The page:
How to Do Scissor Kicks for the Obliques

proper form for standard scissor kicks
With one simple tweak, the standard scissor kick can target your obliques. (Image: LIVESTRONG.COM)

Anytime you carry something heavy in one hand or turn around in a chair to look behind you, two long muscles on either side of your torso, the obliques, are working hard. If you play golf or tennis, having strong obliques is especially important because of the trunk rotation involved in those activities. Adding a twist to the traditional scissor kick exercise targets the obliques as well as the abs.

How to Do the Oblique Scissor Kick

Step 1: Starting Position

Lie on your back on an exercise mat with your legs side by side and extended. Place your fingertips on your head just behind your ears to provide a little support for your head. Lift your head and shoulder blades off the mat. Hover your heels a couple inches off the mat.

Step 2: Contract Your Core Muscles

Press your lower back firmly into the mat and slightly tuck your pelvis. Draw your belly button in toward your spine. Maintain this position throughout the exercise.

Step 3: Initiate the Movement

Move your legs in a vertical plane to create the scissoring action. As your right leg lifts up, your left leg lowers to hover above the mat. Keep your legs as straight as possible.

Step 4: Add the Twist

As your right leg rises, rotate your torso to the right, bringing your left elbow toward your right thigh. Your left shoulder blade will come higher off the ground, and your right shoulder blade may touch the mat. Return to center as your legs pas each other, then rotate your torso to the left as your left leg rises.

man doing bicycle crunches
Oblique scissor kicks are like bicycle crunches, except your legs stay straight and move up and down. (Image: Adobe Stock/dimarik16)

Perfect Your Technique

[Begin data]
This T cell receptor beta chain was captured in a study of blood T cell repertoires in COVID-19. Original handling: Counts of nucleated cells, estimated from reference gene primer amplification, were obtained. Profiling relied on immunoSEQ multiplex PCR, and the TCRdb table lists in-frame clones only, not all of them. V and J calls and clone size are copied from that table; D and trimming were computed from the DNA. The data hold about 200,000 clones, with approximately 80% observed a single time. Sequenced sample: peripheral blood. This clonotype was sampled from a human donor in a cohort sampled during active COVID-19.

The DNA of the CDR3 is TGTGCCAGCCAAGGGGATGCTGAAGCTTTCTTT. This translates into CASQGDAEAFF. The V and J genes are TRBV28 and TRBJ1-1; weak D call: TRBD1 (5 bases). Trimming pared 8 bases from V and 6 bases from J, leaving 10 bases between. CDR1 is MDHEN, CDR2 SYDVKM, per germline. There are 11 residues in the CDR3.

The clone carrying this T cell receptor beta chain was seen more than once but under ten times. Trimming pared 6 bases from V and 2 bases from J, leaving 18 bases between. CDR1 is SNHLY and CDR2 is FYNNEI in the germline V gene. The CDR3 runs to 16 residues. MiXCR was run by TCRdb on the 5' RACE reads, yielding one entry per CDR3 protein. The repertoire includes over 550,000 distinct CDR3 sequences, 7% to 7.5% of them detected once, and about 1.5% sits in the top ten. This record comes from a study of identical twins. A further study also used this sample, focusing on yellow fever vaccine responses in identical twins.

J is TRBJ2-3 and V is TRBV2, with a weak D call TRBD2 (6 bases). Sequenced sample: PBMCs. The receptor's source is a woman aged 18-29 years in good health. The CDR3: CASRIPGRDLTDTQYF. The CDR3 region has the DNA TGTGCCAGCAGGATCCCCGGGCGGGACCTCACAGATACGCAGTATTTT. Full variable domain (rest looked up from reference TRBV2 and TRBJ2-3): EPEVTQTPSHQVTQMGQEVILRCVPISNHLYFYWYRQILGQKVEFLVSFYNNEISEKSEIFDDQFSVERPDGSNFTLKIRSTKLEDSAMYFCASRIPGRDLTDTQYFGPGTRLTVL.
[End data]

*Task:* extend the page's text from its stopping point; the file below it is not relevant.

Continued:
• Keep your lower back pressed into the mat and your abs contracted during the entire exercise. If you don't, your back may arch, leading to back strain. If you are having trouble keeping your back on the mat, extend your arms alongside you, palms facing down, and slide your hands underneath your buttocks. This helps tilt your pelvis up so that your back presses into the mat.
  • It's not important how high you raise your top leg during the kick; it's more important to keep the abs contracted and the lower back on the mat. You'll get just as good a workout if you only scissor your legs a few inches apart.
  • Move in a slow and controlled motion during each part of the exercise, rather than swinging and jerking your legs or upper body. You'll get a better ab and oblique workout and put less strain on your muscles and joints.
  • Don't crunch your neck during the exercise to prevent neck and upper back strain. Keep your neck long and look up at the ceiling.
  • You don't need to rotate too far to left or right to get your obliques firing. As a guide, don't cross the midline of your body with either elbow when initiating the twist.

Keep Up With Sets and Reps

If you're new to abdominal training, don't do too many scissor kicks in your first session or you'll pay the price in abdominal soreness the next day. Start with two sets of 10 reps, and increase sets and reps as your ab muscles get stronger and your body acclimates to the movement.

If you've already been training your abs and obliques, start with three sets of 20 and increase sets and reps as you get stronger.

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